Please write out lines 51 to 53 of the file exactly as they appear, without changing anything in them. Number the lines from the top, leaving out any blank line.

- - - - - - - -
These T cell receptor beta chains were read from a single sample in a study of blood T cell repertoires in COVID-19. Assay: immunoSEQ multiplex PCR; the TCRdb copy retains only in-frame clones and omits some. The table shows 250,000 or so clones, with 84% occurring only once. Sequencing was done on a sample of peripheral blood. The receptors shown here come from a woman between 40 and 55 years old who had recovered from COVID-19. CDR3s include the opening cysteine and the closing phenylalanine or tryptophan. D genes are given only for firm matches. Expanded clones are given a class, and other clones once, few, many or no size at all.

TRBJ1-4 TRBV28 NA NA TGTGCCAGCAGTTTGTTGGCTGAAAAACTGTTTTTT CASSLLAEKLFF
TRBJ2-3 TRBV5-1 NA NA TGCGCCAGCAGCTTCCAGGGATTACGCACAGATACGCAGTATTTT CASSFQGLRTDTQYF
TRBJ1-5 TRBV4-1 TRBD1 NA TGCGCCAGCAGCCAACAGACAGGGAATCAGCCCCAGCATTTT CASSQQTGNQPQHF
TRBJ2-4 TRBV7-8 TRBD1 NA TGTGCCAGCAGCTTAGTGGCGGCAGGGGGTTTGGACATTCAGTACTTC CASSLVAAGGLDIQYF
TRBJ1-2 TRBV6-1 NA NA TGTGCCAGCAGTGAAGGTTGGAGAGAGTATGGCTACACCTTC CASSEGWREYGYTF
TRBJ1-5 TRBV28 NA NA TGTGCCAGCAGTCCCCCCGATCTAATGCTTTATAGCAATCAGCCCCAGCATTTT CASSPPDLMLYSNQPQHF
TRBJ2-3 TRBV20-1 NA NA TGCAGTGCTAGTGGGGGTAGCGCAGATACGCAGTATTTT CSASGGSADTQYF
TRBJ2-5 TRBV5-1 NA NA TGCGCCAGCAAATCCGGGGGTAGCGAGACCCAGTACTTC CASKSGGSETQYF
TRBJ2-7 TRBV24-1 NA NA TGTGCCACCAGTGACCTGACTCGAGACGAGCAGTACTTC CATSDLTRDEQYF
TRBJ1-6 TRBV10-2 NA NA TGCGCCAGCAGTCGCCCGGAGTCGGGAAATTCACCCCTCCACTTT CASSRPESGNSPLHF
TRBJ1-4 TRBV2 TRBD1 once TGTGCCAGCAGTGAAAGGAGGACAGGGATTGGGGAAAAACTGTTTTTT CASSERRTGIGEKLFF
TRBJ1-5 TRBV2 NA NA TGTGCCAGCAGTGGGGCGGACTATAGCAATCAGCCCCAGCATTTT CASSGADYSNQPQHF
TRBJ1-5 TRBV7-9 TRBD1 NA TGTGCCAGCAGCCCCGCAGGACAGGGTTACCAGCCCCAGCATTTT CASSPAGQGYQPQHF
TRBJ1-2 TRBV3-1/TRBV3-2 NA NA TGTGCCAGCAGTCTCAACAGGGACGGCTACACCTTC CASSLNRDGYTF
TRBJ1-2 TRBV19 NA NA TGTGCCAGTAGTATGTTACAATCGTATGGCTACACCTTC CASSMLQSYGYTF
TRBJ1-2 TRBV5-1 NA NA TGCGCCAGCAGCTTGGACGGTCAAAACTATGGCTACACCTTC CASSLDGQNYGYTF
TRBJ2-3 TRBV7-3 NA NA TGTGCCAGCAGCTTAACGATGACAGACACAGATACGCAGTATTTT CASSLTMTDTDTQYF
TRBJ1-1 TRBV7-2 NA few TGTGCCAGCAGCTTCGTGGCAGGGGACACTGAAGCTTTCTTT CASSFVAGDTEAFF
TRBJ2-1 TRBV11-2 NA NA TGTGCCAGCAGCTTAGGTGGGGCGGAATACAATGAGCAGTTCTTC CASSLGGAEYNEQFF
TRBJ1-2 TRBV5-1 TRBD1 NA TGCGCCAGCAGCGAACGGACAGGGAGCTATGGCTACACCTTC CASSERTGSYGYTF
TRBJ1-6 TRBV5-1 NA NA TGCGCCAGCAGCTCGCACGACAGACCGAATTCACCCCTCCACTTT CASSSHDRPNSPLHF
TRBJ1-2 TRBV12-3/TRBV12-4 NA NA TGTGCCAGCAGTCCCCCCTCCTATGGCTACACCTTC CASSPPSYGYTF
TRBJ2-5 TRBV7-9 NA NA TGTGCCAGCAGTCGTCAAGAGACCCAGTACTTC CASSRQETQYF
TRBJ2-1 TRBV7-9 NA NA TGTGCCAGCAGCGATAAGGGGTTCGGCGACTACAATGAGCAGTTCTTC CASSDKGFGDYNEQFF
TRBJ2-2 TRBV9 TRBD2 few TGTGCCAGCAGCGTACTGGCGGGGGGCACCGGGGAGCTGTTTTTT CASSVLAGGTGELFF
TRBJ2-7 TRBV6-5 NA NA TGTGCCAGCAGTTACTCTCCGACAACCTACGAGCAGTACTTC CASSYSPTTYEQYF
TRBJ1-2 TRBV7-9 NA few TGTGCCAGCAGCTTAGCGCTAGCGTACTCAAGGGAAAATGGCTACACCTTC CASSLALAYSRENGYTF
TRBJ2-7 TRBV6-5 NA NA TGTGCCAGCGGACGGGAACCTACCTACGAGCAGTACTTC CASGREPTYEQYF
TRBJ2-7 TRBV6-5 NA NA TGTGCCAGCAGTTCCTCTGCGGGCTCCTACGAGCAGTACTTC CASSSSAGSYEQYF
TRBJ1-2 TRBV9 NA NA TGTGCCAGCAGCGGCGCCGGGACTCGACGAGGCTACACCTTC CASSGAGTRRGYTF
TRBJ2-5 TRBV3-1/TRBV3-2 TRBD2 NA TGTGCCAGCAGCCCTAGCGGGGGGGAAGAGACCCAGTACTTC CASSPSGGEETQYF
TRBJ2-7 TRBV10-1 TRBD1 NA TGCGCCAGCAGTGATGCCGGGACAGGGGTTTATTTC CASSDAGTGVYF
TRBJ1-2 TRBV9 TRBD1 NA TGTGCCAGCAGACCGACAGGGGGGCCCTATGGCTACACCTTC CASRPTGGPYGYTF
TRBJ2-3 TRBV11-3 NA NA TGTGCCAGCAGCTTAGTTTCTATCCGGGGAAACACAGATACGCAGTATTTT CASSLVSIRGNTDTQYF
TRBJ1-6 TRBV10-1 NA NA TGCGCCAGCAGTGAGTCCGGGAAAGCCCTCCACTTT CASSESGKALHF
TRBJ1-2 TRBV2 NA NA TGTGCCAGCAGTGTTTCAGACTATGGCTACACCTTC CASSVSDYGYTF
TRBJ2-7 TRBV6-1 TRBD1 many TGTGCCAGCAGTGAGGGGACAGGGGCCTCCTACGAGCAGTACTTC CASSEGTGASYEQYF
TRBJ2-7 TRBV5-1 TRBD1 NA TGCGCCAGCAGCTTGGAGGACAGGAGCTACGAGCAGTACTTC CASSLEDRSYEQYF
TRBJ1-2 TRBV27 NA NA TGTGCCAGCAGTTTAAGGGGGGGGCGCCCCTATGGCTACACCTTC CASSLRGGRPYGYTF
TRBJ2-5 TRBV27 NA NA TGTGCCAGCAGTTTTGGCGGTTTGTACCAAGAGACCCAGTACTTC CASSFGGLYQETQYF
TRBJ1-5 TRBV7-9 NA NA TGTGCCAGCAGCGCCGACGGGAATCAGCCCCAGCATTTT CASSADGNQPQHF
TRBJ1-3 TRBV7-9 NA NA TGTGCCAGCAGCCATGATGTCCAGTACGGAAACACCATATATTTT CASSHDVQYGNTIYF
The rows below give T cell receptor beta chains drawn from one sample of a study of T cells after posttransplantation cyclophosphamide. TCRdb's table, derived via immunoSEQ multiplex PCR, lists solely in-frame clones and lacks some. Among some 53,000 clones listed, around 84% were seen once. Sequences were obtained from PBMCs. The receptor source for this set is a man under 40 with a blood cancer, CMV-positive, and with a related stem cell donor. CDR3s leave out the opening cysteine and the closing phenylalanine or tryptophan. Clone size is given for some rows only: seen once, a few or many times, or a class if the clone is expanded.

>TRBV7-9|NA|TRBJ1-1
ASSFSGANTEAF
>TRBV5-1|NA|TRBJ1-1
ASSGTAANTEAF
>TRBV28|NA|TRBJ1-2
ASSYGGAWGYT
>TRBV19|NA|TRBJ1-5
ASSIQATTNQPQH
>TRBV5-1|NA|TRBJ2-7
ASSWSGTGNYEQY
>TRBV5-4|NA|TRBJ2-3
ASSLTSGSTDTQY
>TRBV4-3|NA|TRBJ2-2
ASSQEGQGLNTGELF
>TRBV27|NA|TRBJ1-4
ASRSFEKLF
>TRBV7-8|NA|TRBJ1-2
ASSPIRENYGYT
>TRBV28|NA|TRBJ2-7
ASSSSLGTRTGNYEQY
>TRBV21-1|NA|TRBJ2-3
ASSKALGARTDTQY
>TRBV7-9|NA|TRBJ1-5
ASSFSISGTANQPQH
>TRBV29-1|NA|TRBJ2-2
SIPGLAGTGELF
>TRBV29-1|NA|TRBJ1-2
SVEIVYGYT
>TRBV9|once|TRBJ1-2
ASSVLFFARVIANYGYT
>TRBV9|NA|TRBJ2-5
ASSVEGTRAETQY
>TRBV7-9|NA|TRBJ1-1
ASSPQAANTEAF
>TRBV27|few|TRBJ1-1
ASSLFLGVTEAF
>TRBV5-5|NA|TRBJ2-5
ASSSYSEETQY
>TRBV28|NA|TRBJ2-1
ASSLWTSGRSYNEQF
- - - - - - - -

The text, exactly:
>TRBV19|NA|TRBJ1-5
ASSIQATTNQPQH
>TRBV5-1|NA|TRBJ2-7